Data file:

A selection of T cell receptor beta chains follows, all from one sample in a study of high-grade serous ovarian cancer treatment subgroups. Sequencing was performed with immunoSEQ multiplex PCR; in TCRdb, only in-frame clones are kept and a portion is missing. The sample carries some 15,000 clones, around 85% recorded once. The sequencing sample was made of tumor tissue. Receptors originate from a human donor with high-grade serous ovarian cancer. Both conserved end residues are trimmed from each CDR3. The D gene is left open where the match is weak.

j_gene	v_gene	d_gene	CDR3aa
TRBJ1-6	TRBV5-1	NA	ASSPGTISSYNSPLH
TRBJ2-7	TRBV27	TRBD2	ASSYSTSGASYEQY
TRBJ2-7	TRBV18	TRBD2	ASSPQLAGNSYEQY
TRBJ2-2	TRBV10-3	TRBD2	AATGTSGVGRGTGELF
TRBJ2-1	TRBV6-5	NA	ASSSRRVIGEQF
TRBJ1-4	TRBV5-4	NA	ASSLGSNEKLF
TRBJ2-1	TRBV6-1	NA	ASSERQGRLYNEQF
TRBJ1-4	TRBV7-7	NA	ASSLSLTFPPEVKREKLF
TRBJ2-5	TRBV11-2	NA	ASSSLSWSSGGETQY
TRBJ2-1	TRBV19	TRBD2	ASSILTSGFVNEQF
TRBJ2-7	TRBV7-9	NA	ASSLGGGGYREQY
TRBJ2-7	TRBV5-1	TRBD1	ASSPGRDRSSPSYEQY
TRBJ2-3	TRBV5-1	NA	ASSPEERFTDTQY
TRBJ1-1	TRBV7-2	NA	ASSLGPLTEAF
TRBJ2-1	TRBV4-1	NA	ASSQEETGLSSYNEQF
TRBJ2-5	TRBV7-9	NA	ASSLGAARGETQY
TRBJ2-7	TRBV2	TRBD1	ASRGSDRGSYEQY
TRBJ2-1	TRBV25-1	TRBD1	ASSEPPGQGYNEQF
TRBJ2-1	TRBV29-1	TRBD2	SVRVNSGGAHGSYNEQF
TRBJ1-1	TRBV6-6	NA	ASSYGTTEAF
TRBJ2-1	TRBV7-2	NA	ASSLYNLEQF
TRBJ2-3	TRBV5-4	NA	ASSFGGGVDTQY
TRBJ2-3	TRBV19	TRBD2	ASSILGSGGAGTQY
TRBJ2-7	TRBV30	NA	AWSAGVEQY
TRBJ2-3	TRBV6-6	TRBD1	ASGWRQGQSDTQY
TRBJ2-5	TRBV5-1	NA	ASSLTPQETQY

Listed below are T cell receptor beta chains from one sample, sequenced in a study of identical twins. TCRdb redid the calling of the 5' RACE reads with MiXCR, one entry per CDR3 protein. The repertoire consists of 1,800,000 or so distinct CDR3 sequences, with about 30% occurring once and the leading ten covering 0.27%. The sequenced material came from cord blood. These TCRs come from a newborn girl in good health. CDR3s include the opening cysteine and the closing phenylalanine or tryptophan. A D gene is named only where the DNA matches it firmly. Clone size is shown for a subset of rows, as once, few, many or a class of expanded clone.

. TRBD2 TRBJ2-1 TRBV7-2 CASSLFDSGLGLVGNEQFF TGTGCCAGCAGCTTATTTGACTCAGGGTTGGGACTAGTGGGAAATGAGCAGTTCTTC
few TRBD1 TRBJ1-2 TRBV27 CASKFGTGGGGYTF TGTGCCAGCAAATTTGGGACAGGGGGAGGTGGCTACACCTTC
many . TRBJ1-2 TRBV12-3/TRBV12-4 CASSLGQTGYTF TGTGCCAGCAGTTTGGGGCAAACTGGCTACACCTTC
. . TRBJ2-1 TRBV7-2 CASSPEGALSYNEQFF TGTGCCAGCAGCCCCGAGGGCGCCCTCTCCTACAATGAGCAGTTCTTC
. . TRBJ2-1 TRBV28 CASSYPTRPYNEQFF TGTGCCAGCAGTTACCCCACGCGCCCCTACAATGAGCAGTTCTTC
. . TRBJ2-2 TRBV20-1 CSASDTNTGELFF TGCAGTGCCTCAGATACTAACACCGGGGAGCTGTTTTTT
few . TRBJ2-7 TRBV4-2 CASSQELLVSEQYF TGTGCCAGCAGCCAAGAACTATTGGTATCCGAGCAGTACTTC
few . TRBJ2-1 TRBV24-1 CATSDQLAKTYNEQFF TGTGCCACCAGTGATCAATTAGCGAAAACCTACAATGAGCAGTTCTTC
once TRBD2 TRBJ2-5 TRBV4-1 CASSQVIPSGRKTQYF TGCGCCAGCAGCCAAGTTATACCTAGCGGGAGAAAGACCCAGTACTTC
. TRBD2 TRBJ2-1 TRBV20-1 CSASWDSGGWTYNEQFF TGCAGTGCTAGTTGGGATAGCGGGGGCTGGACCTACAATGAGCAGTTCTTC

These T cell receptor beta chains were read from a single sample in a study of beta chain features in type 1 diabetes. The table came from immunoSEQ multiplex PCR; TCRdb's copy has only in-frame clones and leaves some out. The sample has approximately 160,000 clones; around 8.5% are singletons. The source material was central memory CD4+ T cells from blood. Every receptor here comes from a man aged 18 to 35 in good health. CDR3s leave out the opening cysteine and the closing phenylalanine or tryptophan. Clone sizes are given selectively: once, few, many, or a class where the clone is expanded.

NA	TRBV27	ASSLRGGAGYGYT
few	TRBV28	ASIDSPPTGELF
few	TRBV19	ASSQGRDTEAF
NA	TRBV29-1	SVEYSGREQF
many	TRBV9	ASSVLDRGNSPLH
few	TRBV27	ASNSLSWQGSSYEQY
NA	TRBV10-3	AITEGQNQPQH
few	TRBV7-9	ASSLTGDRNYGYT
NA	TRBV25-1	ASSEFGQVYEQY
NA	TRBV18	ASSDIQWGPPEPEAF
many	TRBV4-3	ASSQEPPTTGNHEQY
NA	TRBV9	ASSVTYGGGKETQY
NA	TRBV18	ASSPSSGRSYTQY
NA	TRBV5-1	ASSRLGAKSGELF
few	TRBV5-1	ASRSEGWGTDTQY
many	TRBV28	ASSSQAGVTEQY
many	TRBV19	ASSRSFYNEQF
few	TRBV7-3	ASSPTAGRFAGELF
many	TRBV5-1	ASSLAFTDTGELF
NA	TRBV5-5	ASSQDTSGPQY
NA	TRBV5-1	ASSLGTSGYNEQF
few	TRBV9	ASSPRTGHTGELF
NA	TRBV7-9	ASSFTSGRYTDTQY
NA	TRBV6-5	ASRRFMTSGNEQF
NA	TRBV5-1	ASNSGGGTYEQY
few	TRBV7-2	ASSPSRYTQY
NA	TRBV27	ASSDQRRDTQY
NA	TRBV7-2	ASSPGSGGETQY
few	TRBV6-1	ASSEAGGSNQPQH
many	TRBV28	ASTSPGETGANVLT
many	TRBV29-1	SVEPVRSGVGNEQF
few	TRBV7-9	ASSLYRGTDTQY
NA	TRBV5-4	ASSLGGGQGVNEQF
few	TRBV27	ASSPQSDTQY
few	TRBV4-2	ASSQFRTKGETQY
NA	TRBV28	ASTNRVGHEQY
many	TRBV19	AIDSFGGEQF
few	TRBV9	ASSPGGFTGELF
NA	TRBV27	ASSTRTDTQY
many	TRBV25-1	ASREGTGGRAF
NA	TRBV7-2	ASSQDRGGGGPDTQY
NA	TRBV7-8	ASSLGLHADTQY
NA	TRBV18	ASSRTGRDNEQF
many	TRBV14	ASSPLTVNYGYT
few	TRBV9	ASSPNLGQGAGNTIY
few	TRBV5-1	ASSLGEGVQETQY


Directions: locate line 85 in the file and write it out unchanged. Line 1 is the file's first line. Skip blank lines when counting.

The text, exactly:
few	TRBV9	ASSPNLGQGAGNTIY